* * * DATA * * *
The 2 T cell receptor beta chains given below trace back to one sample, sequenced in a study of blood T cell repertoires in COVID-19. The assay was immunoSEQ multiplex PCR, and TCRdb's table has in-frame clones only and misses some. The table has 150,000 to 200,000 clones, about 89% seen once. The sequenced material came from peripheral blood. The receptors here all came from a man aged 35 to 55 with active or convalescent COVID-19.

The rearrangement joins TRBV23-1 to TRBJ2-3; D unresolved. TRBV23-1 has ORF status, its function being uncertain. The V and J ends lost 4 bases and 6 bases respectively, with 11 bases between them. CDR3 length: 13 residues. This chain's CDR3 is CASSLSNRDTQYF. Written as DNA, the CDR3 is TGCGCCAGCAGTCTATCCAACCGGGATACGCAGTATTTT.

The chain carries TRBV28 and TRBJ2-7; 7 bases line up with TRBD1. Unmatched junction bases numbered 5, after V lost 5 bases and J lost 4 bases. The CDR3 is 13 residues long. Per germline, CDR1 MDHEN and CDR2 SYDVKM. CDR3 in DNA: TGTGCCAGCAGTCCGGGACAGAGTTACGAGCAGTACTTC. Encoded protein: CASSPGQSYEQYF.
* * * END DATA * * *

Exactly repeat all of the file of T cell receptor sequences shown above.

The 2 T cell receptor beta chains given below trace back to one sample, sequenced in a study of blood T cell repertoires in COVID-19. The assay was immunoSEQ multiplex PCR, and TCRdb's table has in-frame clones only and misses some. The table has 150,000 to 200,000 clones, about 89% seen once. The sequenced material came from peripheral blood. The receptors here all came from a man aged 35 to 55 with active or convalescent COVID-19.

The rearrangement joins TRBV23-1 to TRBJ2-3; D unresolved. TRBV23-1 has ORF status, its function being uncertain. The V and J ends lost 4 bases and 6 bases respectively, with 11 bases between them. CDR3 length: 13 residues. This chain's CDR3 is CASSLSNRDTQYF. Written as DNA, the CDR3 is TGCGCCAGCAGTCTATCCAACCGGGATACGCAGTATTTT.

The chain carries TRBV28 and TRBJ2-7; 7 bases line up with TRBD1. Unmatched junction bases numbered 5, after V lost 5 bases and J lost 4 bases. The CDR3 is 13 residues long. Per germline, CDR1 MDHEN and CDR2 SYDVKM. CDR3 in DNA: TGTGCCAGCAGTCCGGGACAGAGTTACGAGCAGTACTTC. Encoded protein: CASSPGQSYEQYF.